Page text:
As a manager, if someone asked you about the #1 most important “motivator” for your employees, what would you say?
Money? A title? Opportunity for growth? A place where all the workers get along without conflict?
Surprisingly, none of these is #1.
There is a lot of research that has explored the most powerful and impactful motivators for people in the work environment and, consistently, one answer tops the list. It is…
“The need to be perceived as being valued.”
The key to this motivator is to understand that it has nothing to do with how you, the manager, think you are “valuing” an employee.
Rather, it has everything to do with how the employee perceives himself or herself as being valued.
In other words, the perception of “being valued” is completely in the eye of the employee.
Understanding this important distinction creates a big opportunity for the Manager to influence the employee to continually motivate themselves to maintain their performance, their focused energy, and their enthusiasm in the workplace.
As a Manager, all you have to do is appropriately ask the employee what “being valued” looks like to them. Then you must be ready (if at all possible) to deliver what the employee believes “ being valued” looks like to them.
Now, here’s the surprising part.
A lot of the time, it is a very small thing that is important to the individual that gets them to conclude that they are “being valued”.
Here is a true story from our client experience that highlights this point. The employee name and the business have been changed to protect confidentiality.
Janice works as a project coordinator at the biggest branch of a large Bank and, as a consequence of some Organizational changes, some of the workspaces have been reallocated.
For Janice, this meant she was moved to a new workspace.
This move triggered two of the most stressful things that a person can go through – “Change of social status and change of environment”.
Even though the change might look insignificant to some, for Janice it triggered an unconscious cascading consequence of emotional negativity.
Because Janice’s new work station is now physically further away from her Manager, she feels like she has been demoted and, because she no longer has a view outside, she feels isolated and abandoned.
So she is stressed.
In addition, because of the way her new workspace is configured, her computer monitor is not in the same place it used to be on her desk, which means that now, to see the monitor properly, she has to turn her head, which results in neck pain by the end of the day, which is also affecting how she is sleeping.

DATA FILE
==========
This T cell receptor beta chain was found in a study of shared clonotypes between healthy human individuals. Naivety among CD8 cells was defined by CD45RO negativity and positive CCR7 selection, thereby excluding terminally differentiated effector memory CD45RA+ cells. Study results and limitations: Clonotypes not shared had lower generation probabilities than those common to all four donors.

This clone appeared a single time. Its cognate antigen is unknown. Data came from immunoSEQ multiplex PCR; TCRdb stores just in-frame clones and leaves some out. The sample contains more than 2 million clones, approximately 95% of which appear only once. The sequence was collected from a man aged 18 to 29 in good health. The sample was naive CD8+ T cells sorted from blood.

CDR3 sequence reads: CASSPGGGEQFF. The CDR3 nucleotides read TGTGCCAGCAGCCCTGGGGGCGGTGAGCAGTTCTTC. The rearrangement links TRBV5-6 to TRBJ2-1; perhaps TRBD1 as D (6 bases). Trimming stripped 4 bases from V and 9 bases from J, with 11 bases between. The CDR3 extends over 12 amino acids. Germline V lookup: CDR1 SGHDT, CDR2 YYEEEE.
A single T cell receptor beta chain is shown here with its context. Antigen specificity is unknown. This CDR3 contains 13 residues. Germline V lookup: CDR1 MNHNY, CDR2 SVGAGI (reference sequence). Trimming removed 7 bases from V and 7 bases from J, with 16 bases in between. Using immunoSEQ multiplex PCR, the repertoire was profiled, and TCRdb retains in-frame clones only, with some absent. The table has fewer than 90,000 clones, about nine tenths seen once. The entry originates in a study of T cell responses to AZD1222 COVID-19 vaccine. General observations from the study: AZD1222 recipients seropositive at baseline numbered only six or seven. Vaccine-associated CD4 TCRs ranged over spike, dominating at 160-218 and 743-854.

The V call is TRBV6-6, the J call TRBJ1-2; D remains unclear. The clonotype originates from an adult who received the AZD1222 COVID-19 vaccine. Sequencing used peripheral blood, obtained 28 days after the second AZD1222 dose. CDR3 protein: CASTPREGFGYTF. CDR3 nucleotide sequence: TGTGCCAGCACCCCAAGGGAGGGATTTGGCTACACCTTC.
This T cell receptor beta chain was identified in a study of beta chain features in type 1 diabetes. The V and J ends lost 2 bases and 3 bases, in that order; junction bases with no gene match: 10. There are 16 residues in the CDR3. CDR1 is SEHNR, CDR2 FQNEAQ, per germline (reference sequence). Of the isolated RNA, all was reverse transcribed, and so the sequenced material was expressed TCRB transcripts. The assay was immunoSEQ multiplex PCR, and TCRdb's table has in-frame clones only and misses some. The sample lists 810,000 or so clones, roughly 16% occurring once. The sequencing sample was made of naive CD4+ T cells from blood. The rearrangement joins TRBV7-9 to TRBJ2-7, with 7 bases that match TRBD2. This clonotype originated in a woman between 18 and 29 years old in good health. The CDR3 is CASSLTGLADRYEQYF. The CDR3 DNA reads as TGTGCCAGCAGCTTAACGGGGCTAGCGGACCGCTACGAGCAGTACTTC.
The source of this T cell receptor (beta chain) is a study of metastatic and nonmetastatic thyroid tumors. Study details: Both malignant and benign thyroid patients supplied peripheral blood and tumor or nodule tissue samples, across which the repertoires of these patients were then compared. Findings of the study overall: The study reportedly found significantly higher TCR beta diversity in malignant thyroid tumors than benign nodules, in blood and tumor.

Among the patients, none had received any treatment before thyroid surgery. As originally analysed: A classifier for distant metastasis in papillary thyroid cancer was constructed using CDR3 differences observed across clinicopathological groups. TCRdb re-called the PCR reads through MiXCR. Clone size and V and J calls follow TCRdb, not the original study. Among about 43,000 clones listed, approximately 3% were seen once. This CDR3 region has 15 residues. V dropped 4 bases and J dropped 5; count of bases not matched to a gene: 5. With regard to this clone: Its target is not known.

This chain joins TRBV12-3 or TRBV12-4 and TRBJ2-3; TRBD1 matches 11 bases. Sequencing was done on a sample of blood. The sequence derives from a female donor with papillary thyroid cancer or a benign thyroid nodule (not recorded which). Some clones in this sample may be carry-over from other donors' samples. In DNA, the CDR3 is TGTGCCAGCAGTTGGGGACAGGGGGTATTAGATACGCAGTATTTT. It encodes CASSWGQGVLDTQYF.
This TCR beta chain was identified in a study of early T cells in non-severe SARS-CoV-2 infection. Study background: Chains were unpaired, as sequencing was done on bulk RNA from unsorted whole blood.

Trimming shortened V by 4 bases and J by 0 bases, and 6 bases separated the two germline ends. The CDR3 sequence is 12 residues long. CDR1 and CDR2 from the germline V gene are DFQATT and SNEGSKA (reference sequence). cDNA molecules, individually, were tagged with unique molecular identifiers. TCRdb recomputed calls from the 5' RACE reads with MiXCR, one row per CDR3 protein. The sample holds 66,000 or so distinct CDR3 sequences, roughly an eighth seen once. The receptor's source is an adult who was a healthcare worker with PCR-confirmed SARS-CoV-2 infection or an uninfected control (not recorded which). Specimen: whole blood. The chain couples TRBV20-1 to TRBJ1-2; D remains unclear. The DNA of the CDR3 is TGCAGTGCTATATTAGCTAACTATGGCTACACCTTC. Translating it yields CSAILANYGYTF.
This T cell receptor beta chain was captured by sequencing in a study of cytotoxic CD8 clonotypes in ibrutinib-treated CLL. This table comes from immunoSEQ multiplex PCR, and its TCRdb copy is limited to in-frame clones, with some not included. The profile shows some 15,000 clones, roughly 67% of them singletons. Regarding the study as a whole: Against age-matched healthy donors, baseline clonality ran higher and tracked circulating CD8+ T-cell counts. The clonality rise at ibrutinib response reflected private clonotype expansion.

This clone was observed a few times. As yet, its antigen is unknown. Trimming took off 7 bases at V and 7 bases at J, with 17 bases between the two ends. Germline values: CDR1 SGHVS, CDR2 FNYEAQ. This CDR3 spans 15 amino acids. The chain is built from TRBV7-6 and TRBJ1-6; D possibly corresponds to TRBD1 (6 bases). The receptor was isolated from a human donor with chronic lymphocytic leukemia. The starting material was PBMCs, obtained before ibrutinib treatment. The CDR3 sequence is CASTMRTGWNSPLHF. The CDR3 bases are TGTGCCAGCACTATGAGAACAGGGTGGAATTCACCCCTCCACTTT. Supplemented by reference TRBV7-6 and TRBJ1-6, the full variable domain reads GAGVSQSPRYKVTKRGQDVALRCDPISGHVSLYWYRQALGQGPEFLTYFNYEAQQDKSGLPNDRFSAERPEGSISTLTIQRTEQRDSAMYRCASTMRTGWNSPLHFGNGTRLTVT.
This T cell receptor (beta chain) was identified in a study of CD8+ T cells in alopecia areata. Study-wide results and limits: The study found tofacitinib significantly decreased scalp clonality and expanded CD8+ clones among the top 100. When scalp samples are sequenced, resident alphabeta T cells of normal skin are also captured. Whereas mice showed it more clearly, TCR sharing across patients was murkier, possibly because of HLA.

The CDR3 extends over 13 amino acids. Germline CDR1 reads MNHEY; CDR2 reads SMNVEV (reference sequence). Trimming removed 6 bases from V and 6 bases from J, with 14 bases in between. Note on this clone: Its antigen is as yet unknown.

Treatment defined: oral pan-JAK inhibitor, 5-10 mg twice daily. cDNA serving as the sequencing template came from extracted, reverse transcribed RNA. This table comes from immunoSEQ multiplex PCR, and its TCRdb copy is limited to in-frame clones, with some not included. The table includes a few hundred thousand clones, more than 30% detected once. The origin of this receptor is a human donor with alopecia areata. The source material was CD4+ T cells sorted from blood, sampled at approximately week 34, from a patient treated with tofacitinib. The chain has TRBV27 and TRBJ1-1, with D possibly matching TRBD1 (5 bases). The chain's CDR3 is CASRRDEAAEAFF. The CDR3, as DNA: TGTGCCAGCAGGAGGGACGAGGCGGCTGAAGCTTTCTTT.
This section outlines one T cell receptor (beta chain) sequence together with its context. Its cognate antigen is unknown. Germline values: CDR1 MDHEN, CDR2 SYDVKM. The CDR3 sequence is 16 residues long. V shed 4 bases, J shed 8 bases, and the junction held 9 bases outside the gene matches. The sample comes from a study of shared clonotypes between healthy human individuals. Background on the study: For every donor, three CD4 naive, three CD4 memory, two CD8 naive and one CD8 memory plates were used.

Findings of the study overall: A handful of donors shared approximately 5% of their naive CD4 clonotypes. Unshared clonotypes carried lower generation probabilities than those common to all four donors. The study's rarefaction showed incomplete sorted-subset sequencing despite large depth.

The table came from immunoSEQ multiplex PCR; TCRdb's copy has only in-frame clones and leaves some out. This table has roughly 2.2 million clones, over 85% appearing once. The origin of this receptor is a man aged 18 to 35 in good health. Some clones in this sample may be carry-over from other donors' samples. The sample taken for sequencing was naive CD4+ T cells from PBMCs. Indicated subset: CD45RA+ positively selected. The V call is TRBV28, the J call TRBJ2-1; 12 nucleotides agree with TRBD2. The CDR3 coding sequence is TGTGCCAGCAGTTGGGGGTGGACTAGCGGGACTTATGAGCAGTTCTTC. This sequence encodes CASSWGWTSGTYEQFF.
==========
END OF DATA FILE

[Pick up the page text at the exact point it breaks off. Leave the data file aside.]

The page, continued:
The pain and sleeplessness, added to the stress of the Organizational workspace move is now an escalating situation for her.
Making things worse, when she asked the IT person if he could move her monitor, he said that he couldn’t do it because he didn’t have a long enough cable. He said that she would just have to live with it.
For Janice that was the last straw!
So, when her Manager dropped by to see how she was doing, he was surprised to hear her say that she may have to start looking for another job as she was clearly not valued or appreciated in the company.
Now, Janice wasn’t irrational. She realized that workspace change made a lot of sense for the company and she understood that she wasn’t the only one being affected and also understood that, in the long run, it would be fine and would just take a little getting used to.
However, when it came to “feeling valued”, her sore neck and sleeplessness along with her feelings of isolation and abandonment became focused on the computer monitor that couldn’t be moved.
This situation presented the Manager with an opportunity to easily diffuse the issue or, by ignoring her feelings and point of view, to make things worse – and possibly lose a good employee.
Fortunately, the Manager did the right thing.
He immediately got into his car, drove to the nearest computer supply store, bought an appropriate length cable, went back to Janice’s workspace and connected the new cable himself, moving the monitor to the right spot as Janice directed so that she was now comfortable and satisfied.
He also reiterated that Janice was both very valuable to the team and an important resource and asset to the branch and the company.
Janice now felt valued!
All for the price of a computer cable and a little proactive and supportive attention.
Now, it’s important to recognize that an employee’s perception of a “value issue” can change situationally and over time.
Tomorrow or next month, Janice’s perception of what constitutes a value issue may be different than it is today.
For her manager, this is actually a huge opportunity, because all he has to do is keep appropriately asking Janice how she is doing and what he can do make her feel valued.
It is as simple and as complicated as that to proactively take advantage of the most powerful motivator for people in the business environment.